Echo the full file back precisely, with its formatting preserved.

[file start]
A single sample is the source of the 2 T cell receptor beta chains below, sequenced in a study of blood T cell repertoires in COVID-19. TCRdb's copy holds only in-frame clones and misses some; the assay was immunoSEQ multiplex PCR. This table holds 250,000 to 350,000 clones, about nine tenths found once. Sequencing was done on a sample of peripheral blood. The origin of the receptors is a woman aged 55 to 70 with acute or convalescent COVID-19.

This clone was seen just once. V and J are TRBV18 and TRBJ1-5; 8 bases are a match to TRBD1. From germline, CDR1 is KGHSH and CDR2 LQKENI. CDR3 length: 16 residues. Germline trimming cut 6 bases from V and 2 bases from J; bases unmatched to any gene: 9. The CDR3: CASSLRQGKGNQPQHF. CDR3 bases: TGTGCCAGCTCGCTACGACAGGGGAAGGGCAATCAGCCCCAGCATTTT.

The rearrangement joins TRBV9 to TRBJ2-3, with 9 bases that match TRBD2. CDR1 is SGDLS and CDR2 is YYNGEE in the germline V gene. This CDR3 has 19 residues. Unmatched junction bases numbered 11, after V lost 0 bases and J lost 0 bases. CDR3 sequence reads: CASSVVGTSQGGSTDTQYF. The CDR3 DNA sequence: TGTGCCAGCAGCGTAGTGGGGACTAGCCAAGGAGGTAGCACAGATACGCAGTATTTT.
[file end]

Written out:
A single sample is the source of the 2 T cell receptor beta chains below, sequenced in a study of blood T cell repertoires in COVID-19. TCRdb's copy holds only in-frame clones and misses some; the assay was immunoSEQ multiplex PCR. This table holds 250,000 to 350,000 clones, about nine tenths found once. Sequencing was done on a sample of peripheral blood. The origin of the receptors is a woman aged 55 to 70 with acute or convalescent COVID-19.

This clone was seen just once. V and J are TRBV18 and TRBJ1-5; 8 bases are a match to TRBD1. From germline, CDR1 is KGHSH and CDR2 LQKENI. CDR3 length: 16 residues. Germline trimming cut 6 bases from V and 2 bases from J; bases unmatched to any gene: 9. The CDR3: CASSLRQGKGNQPQHF. CDR3 bases: TGTGCCAGCTCGCTACGACAGGGGAAGGGCAATCAGCCCCAGCATTTT.

The rearrangement joins TRBV9 to TRBJ2-3, with 9 bases that match TRBD2. CDR1 is SGDLS and CDR2 is YYNGEE in the germline V gene. This CDR3 has 19 residues. Unmatched junction bases numbered 11, after V lost 0 bases and J lost 0 bases. CDR3 sequence reads: CASSVVGTSQGGSTDTQYF. The CDR3 DNA sequence: TGTGCCAGCAGCGTAGTGGGGACTAGCCAAGGAGGTAGCACAGATACGCAGTATTTT.